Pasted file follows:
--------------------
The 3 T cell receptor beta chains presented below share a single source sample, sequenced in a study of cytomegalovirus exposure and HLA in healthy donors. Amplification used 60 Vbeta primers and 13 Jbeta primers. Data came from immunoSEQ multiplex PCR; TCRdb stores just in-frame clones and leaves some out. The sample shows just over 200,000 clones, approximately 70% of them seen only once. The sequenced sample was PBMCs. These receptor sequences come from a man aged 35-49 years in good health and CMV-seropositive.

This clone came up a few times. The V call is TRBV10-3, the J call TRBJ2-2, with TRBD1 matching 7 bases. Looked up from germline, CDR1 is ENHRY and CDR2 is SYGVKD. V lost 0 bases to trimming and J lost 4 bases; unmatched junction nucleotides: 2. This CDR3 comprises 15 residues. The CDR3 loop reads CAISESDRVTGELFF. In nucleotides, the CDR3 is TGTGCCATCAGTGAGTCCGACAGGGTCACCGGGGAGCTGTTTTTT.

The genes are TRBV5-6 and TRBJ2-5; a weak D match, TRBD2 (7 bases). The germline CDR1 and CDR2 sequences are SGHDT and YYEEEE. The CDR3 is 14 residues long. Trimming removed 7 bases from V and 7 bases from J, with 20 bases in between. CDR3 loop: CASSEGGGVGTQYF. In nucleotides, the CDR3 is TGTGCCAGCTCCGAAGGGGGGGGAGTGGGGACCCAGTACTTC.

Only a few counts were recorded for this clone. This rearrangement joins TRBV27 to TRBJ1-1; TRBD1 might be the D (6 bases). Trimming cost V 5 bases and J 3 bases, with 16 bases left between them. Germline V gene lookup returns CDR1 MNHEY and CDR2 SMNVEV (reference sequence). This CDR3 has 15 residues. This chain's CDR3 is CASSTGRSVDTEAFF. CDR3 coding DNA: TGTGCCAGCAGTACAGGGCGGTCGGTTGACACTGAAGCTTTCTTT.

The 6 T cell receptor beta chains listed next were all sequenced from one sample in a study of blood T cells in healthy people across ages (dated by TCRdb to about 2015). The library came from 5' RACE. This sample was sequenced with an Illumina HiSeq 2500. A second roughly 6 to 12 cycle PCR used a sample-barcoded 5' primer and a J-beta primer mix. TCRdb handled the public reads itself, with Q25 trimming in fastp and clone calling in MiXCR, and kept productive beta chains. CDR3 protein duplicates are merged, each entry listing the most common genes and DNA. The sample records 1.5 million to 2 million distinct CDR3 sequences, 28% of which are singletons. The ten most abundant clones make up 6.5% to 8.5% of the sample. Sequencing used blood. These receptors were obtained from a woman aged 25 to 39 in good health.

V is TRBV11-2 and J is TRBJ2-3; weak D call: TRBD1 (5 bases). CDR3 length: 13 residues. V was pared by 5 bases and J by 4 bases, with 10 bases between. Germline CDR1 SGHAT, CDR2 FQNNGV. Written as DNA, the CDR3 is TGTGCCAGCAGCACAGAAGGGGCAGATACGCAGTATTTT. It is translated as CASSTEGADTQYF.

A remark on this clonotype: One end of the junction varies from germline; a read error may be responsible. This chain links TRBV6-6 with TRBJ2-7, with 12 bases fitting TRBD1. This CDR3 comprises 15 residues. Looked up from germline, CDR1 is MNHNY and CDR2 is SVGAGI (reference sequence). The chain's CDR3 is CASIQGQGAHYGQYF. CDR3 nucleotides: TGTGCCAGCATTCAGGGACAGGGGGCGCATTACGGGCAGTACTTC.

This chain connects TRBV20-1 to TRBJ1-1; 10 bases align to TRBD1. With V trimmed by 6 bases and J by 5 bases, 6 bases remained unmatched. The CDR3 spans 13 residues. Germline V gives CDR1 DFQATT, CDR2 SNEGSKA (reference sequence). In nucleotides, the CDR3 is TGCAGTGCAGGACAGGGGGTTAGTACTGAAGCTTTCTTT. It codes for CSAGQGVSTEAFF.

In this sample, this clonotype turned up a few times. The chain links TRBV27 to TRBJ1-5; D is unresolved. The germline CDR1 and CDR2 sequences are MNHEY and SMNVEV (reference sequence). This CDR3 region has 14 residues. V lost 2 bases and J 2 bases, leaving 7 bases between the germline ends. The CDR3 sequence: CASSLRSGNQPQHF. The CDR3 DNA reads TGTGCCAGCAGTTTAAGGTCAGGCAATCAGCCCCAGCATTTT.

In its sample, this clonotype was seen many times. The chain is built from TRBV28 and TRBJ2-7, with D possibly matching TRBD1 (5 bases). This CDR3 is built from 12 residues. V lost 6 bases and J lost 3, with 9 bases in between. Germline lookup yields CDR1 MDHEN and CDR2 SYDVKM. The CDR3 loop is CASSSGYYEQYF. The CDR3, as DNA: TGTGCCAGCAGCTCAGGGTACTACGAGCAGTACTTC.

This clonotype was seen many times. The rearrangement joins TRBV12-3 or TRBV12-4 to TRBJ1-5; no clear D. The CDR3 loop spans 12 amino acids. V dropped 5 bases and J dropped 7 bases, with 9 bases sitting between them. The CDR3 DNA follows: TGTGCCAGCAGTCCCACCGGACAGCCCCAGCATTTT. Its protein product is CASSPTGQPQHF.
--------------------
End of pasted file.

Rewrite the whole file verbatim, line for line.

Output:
The 3 T cell receptor beta chains presented below share a single source sample, sequenced in a study of cytomegalovirus exposure and HLA in healthy donors. Amplification used 60 Vbeta primers and 13 Jbeta primers. Data came from immunoSEQ multiplex PCR; TCRdb stores just in-frame clones and leaves some out. The sample shows just over 200,000 clones, approximately 70% of them seen only once. The sequenced sample was PBMCs. These receptor sequences come from a man aged 35-49 years in good health and CMV-seropositive.

This clone came up a few times. The V call is TRBV10-3, the J call TRBJ2-2, with TRBD1 matching 7 bases. Looked up from germline, CDR1 is ENHRY and CDR2 is SYGVKD. V lost 0 bases to trimming and J lost 4 bases; unmatched junction nucleotides: 2. This CDR3 comprises 15 residues. The CDR3 loop reads CAISESDRVTGELFF. In nucleotides, the CDR3 is TGTGCCATCAGTGAGTCCGACAGGGTCACCGGGGAGCTGTTTTTT.

The genes are TRBV5-6 and TRBJ2-5; a weak D match, TRBD2 (7 bases). The germline CDR1 and CDR2 sequences are SGHDT and YYEEEE. The CDR3 is 14 residues long. Trimming removed 7 bases from V and 7 bases from J, with 20 bases in between. CDR3 loop: CASSEGGGVGTQYF. In nucleotides, the CDR3 is TGTGCCAGCTCCGAAGGGGGGGGAGTGGGGACCCAGTACTTC.

Only a few counts were recorded for this clone. This rearrangement joins TRBV27 to TRBJ1-1; TRBD1 might be the D (6 bases). Trimming cost V 5 bases and J 3 bases, with 16 bases left between them. Germline V gene lookup returns CDR1 MNHEY and CDR2 SMNVEV (reference sequence). This CDR3 has 15 residues. This chain's CDR3 is CASSTGRSVDTEAFF. CDR3 coding DNA: TGTGCCAGCAGTACAGGGCGGTCGGTTGACACTGAAGCTTTCTTT.

The 6 T cell receptor beta chains listed next were all sequenced from one sample in a study of blood T cells in healthy people across ages (dated by TCRdb to about 2015). The library came from 5' RACE. This sample was sequenced with an Illumina HiSeq 2500. A second roughly 6 to 12 cycle PCR used a sample-barcoded 5' primer and a J-beta primer mix. TCRdb handled the public reads itself, with Q25 trimming in fastp and clone calling in MiXCR, and kept productive beta chains. CDR3 protein duplicates are merged, each entry listing the most common genes and DNA. The sample records 1.5 million to 2 million distinct CDR3 sequences, 28% of which are singletons. The ten most abundant clones make up 6.5% to 8.5% of the sample. Sequencing used blood. These receptors were obtained from a woman aged 25 to 39 in good health.

V is TRBV11-2 and J is TRBJ2-3; weak D call: TRBD1 (5 bases). CDR3 length: 13 residues. V was pared by 5 bases and J by 4 bases, with 10 bases between. Germline CDR1 SGHAT, CDR2 FQNNGV. Written as DNA, the CDR3 is TGTGCCAGCAGCACAGAAGGGGCAGATACGCAGTATTTT. It is translated as CASSTEGADTQYF.

A remark on this clonotype: One end of the junction varies from germline; a read error may be responsible. This chain links TRBV6-6 with TRBJ2-7, with 12 bases fitting TRBD1. This CDR3 comprises 15 residues. Looked up from germline, CDR1 is MNHNY and CDR2 is SVGAGI (reference sequence). The chain's CDR3 is CASIQGQGAHYGQYF. CDR3 nucleotides: TGTGCCAGCATTCAGGGACAGGGGGCGCATTACGGGCAGTACTTC.

This chain connects TRBV20-1 to TRBJ1-1; 10 bases align to TRBD1. With V trimmed by 6 bases and J by 5 bases, 6 bases remained unmatched. The CDR3 spans 13 residues. Germline V gives CDR1 DFQATT, CDR2 SNEGSKA (reference sequence). In nucleotides, the CDR3 is TGCAGTGCAGGACAGGGGGTTAGTACTGAAGCTTTCTTT. It codes for CSAGQGVSTEAFF.

In this sample, this clonotype turned up a few times. The chain links TRBV27 to TRBJ1-5; D is unresolved. The germline CDR1 and CDR2 sequences are MNHEY and SMNVEV (reference sequence). This CDR3 region has 14 residues. V lost 2 bases and J 2 bases, leaving 7 bases between the germline ends. The CDR3 sequence: CASSLRSGNQPQHF. The CDR3 DNA reads TGTGCCAGCAGTTTAAGGTCAGGCAATCAGCCCCAGCATTTT.

In its sample, this clonotype was seen many times. The chain is built from TRBV28 and TRBJ2-7, with D possibly matching TRBD1 (5 bases). This CDR3 is built from 12 residues. V lost 6 bases and J lost 3, with 9 bases in between. Germline lookup yields CDR1 MDHEN and CDR2 SYDVKM. The CDR3 loop is CASSSGYYEQYF. The CDR3, as DNA: TGTGCCAGCAGCTCAGGGTACTACGAGCAGTACTTC.

This clonotype was seen many times. The rearrangement joins TRBV12-3 or TRBV12-4 to TRBJ1-5; no clear D. The CDR3 loop spans 12 amino acids. V dropped 5 bases and J dropped 7 bases, with 9 bases sitting between them. The CDR3 DNA follows: TGTGCCAGCAGTCCCACCGGACAGCCCCAGCATTTT. Its protein product is CASSPTGQPQHF.